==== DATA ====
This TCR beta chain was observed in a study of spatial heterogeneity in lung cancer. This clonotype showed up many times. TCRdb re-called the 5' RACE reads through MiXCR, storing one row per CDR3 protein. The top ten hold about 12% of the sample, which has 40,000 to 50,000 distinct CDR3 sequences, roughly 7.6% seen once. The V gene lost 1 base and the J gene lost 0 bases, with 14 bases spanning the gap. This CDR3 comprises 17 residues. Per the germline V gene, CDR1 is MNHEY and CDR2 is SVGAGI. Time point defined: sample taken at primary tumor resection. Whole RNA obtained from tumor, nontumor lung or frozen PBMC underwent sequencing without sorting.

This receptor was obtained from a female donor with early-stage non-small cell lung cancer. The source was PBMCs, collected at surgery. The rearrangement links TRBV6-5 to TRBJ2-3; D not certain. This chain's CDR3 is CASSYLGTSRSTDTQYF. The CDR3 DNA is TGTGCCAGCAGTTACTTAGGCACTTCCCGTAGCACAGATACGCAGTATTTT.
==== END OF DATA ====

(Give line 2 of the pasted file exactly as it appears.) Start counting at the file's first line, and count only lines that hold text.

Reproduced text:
This receptor was obtained from a female donor with early-stage non-small cell lung cancer. The source was PBMCs, collected at surgery. The rearrangement links TRBV6-5 to TRBJ2-3; D not certain. This chain's CDR3 is CASSYLGTSRSTDTQYF. The CDR3 DNA is TGTGCCAGCAGTTACTTAGGCACTTCCCGTAGCACAGATACGCAGTATTTT.